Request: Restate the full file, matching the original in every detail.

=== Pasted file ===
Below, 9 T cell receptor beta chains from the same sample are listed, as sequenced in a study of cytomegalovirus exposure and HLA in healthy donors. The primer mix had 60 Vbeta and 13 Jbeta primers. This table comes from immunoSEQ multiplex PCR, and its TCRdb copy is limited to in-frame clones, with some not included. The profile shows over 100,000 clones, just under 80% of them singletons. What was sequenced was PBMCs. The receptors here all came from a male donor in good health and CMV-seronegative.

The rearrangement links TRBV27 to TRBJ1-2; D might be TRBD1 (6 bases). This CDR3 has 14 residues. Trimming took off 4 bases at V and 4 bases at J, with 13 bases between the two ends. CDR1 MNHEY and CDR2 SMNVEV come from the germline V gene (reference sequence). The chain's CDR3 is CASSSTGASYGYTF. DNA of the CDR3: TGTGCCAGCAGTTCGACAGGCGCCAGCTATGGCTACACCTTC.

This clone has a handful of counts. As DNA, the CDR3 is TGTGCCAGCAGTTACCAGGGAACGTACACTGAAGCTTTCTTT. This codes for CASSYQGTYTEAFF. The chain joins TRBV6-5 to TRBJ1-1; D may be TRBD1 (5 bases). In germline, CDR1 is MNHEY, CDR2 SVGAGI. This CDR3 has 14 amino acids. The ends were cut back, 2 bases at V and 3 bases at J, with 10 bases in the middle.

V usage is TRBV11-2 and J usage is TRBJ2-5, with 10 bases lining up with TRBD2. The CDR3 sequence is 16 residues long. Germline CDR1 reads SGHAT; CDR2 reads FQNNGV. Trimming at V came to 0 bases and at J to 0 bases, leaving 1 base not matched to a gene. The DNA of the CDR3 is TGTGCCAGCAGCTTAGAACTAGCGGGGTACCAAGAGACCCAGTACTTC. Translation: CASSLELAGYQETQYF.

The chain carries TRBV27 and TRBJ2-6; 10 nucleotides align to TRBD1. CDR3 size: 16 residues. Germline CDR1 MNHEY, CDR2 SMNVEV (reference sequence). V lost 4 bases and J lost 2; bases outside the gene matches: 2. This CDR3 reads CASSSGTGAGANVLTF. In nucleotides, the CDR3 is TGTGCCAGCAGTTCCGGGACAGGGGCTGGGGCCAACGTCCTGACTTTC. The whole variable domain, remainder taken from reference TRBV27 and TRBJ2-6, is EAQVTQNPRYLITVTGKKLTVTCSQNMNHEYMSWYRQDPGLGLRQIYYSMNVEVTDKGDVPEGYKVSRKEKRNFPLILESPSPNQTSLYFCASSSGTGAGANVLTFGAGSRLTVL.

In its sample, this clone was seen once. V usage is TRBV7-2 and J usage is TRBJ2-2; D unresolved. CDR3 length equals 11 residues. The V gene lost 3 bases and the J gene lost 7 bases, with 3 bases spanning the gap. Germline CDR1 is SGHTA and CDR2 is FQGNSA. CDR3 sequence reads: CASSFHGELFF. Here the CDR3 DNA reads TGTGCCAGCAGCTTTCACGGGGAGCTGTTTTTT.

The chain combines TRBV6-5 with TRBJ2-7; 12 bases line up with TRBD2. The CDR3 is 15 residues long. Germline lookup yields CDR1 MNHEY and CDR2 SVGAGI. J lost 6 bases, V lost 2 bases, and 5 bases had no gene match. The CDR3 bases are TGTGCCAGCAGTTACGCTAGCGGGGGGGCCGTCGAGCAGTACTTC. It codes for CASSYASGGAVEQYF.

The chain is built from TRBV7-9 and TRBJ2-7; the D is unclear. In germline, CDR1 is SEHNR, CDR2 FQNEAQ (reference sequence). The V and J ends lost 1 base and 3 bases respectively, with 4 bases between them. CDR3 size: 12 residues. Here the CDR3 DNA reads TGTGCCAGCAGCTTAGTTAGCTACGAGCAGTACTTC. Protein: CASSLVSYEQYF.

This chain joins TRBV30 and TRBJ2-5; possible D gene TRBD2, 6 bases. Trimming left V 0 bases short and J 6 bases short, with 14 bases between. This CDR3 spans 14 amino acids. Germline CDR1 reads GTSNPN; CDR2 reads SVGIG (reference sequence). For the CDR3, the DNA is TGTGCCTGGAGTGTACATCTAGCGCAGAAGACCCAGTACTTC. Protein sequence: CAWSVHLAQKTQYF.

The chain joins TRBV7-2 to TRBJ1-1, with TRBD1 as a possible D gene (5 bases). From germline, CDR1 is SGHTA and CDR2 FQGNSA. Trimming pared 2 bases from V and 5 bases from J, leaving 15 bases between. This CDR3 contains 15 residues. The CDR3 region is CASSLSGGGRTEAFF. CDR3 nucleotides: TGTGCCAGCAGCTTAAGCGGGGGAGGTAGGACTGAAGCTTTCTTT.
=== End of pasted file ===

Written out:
Below, 9 T cell receptor beta chains from the same sample are listed, as sequenced in a study of cytomegalovirus exposure and HLA in healthy donors. The primer mix had 60 Vbeta and 13 Jbeta primers. This table comes from immunoSEQ multiplex PCR, and its TCRdb copy is limited to in-frame clones, with some not included. The profile shows over 100,000 clones, just under 80% of them singletons. What was sequenced was PBMCs. The receptors here all came from a male donor in good health and CMV-seronegative.

The rearrangement links TRBV27 to TRBJ1-2; D might be TRBD1 (6 bases). This CDR3 has 14 residues. Trimming took off 4 bases at V and 4 bases at J, with 13 bases between the two ends. CDR1 MNHEY and CDR2 SMNVEV come from the germline V gene (reference sequence). The chain's CDR3 is CASSSTGASYGYTF. DNA of the CDR3: TGTGCCAGCAGTTCGACAGGCGCCAGCTATGGCTACACCTTC.

This clone has a handful of counts. As DNA, the CDR3 is TGTGCCAGCAGTTACCAGGGAACGTACACTGAAGCTTTCTTT. This codes for CASSYQGTYTEAFF. The chain joins TRBV6-5 to TRBJ1-1; D may be TRBD1 (5 bases). In germline, CDR1 is MNHEY, CDR2 SVGAGI. This CDR3 has 14 amino acids. The ends were cut back, 2 bases at V and 3 bases at J, with 10 bases in the middle.

V usage is TRBV11-2 and J usage is TRBJ2-5, with 10 bases lining up with TRBD2. The CDR3 sequence is 16 residues long. Germline CDR1 reads SGHAT; CDR2 reads FQNNGV. Trimming at V came to 0 bases and at J to 0 bases, leaving 1 base not matched to a gene. The DNA of the CDR3 is TGTGCCAGCAGCTTAGAACTAGCGGGGTACCAAGAGACCCAGTACTTC. Translation: CASSLELAGYQETQYF.

The chain carries TRBV27 and TRBJ2-6; 10 nucleotides align to TRBD1. CDR3 size: 16 residues. Germline CDR1 MNHEY, CDR2 SMNVEV (reference sequence). V lost 4 bases and J lost 2; bases outside the gene matches: 2. This CDR3 reads CASSSGTGAGANVLTF. In nucleotides, the CDR3 is TGTGCCAGCAGTTCCGGGACAGGGGCTGGGGCCAACGTCCTGACTTTC. The whole variable domain, remainder taken from reference TRBV27 and TRBJ2-6, is EAQVTQNPRYLITVTGKKLTVTCSQNMNHEYMSWYRQDPGLGLRQIYYSMNVEVTDKGDVPEGYKVSRKEKRNFPLILESPSPNQTSLYFCASSSGTGAGANVLTFGAGSRLTVL.

In its sample, this clone was seen once. V usage is TRBV7-2 and J usage is TRBJ2-2; D unresolved. CDR3 length equals 11 residues. The V gene lost 3 bases and the J gene lost 7 bases, with 3 bases spanning the gap. Germline CDR1 is SGHTA and CDR2 is FQGNSA. CDR3 sequence reads: CASSFHGELFF. Here the CDR3 DNA reads TGTGCCAGCAGCTTTCACGGGGAGCTGTTTTTT.

The chain combines TRBV6-5 with TRBJ2-7; 12 bases line up with TRBD2. The CDR3 is 15 residues long. Germline lookup yields CDR1 MNHEY and CDR2 SVGAGI. J lost 6 bases, V lost 2 bases, and 5 bases had no gene match. The CDR3 bases are TGTGCCAGCAGTTACGCTAGCGGGGGGGCCGTCGAGCAGTACTTC. It codes for CASSYASGGAVEQYF.

The chain is built from TRBV7-9 and TRBJ2-7; the D is unclear. In germline, CDR1 is SEHNR, CDR2 FQNEAQ (reference sequence). The V and J ends lost 1 base and 3 bases respectively, with 4 bases between them. CDR3 size: 12 residues. Here the CDR3 DNA reads TGTGCCAGCAGCTTAGTTAGCTACGAGCAGTACTTC. Protein: CASSLVSYEQYF.

This chain joins TRBV30 and TRBJ2-5; possible D gene TRBD2, 6 bases. Trimming left V 0 bases short and J 6 bases short, with 14 bases between. This CDR3 spans 14 amino acids. Germline CDR1 reads GTSNPN; CDR2 reads SVGIG (reference sequence). For the CDR3, the DNA is TGTGCCTGGAGTGTACATCTAGCGCAGAAGACCCAGTACTTC. Protein sequence: CAWSVHLAQKTQYF.

The chain joins TRBV7-2 to TRBJ1-1, with TRBD1 as a possible D gene (5 bases). From germline, CDR1 is SGHTA and CDR2 FQGNSA. Trimming pared 2 bases from V and 5 bases from J, leaving 15 bases between. This CDR3 contains 15 residues. The CDR3 region is CASSLSGGGRTEAFF. CDR3 nucleotides: TGTGCCAGCAGCTTAAGCGGGGGAGGTAGGACTGAAGCTTTCTTT.